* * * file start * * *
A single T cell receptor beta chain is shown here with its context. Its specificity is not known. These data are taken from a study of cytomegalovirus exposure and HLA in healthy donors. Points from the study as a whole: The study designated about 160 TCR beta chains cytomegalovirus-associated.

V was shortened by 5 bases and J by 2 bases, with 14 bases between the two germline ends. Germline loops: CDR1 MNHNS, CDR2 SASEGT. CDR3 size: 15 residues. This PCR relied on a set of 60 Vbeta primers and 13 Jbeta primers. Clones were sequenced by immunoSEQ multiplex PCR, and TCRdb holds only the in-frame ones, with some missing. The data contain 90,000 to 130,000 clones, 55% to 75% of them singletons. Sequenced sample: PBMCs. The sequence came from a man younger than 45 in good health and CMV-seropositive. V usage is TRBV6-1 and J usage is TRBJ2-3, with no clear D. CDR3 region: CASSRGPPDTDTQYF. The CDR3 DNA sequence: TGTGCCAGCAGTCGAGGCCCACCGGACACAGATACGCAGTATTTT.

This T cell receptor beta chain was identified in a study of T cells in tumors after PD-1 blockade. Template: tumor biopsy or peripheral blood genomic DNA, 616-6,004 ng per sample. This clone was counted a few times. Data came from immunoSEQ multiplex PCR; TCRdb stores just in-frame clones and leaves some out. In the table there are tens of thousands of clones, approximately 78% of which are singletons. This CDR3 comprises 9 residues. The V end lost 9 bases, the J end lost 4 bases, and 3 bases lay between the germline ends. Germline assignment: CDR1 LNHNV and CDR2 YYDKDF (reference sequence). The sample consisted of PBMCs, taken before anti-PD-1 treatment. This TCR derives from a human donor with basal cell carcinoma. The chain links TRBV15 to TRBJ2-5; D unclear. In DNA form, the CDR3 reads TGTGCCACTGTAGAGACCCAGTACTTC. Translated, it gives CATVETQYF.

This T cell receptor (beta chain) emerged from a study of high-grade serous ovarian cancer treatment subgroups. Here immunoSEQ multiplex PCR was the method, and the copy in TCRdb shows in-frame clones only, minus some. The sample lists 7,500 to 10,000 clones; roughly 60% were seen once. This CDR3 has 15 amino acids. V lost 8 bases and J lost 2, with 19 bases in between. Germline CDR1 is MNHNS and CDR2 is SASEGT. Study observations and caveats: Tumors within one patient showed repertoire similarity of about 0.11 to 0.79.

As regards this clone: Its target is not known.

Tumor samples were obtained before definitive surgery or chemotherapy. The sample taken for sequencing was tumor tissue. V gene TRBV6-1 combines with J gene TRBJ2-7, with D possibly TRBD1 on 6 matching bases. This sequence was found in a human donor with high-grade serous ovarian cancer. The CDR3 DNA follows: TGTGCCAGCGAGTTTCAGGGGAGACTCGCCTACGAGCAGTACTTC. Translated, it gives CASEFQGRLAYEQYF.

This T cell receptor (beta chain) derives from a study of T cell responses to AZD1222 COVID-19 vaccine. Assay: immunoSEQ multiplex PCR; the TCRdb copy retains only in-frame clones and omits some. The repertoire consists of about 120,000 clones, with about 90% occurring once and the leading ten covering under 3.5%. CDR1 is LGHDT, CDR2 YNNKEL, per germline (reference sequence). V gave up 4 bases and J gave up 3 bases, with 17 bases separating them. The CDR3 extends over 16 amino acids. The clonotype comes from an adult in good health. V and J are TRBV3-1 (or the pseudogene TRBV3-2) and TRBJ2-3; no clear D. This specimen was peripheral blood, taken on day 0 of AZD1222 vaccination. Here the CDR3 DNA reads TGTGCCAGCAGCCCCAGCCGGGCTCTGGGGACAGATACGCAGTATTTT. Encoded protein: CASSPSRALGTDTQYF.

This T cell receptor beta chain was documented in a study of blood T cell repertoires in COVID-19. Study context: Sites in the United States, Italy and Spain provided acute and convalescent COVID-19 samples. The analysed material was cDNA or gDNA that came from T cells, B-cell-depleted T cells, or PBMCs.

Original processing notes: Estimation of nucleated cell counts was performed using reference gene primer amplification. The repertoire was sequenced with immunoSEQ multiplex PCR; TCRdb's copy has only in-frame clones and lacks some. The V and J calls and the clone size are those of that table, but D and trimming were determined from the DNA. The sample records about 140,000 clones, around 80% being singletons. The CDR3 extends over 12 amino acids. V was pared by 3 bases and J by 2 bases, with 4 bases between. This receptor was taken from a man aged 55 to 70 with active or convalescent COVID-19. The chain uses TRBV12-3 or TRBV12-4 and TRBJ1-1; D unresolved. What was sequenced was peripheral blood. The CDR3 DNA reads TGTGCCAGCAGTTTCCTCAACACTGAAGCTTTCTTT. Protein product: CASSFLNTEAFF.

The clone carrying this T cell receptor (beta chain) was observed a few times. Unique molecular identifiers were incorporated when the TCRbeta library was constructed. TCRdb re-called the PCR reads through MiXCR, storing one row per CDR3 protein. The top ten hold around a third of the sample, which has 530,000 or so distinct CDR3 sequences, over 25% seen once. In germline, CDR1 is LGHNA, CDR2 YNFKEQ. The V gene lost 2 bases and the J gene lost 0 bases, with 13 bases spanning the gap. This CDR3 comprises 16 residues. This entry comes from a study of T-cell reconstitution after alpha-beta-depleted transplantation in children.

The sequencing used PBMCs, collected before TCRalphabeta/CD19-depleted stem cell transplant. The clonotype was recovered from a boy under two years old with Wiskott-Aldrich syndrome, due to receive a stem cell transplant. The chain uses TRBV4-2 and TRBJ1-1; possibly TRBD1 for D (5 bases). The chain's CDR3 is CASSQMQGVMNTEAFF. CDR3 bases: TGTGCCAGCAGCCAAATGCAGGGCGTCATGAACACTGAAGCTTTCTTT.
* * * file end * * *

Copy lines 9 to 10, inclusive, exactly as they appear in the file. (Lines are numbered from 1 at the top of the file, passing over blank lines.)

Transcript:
Original processing notes: Estimation of nucleated cell counts was performed using reference gene primer amplification. The repertoire was sequenced with immunoSEQ multiplex PCR; TCRdb's copy has only in-frame clones and lacks some. The V and J calls and the clone size are those of that table, but D and trimming were determined from the DNA. The sample records about 140,000 clones, around 80% being singletons. The CDR3 extends over 12 amino acids. V was pared by 3 bases and J by 2 bases, with 4 bases between. This receptor was taken from a man aged 55 to 70 with active or convalescent COVID-19. The chain uses TRBV12-3 or TRBV12-4 and TRBJ1-1; D unresolved. What was sequenced was peripheral blood. The CDR3 DNA reads TGTGCCAGCAGTTTCCTCAACACTGAAGCTTTCTTT. Protein product: CASSFLNTEAFF.

The clone carrying this T cell receptor (beta chain) was observed a few times. Unique molecular identifiers were incorporated when the TCRbeta library was constructed. TCRdb re-called the PCR reads through MiXCR, storing one row per CDR3 protein. The top ten hold around a third of the sample, which has 530,000 or so distinct CDR3 sequences, over 25% seen once. In germline, CDR1 is LGHNA, CDR2 YNFKEQ. The V gene lost 2 bases and the J gene lost 0 bases, with 13 bases spanning the gap. This CDR3 comprises 16 residues. This entry comes from a study of T-cell reconstitution after alpha-beta-depleted transplantation in children.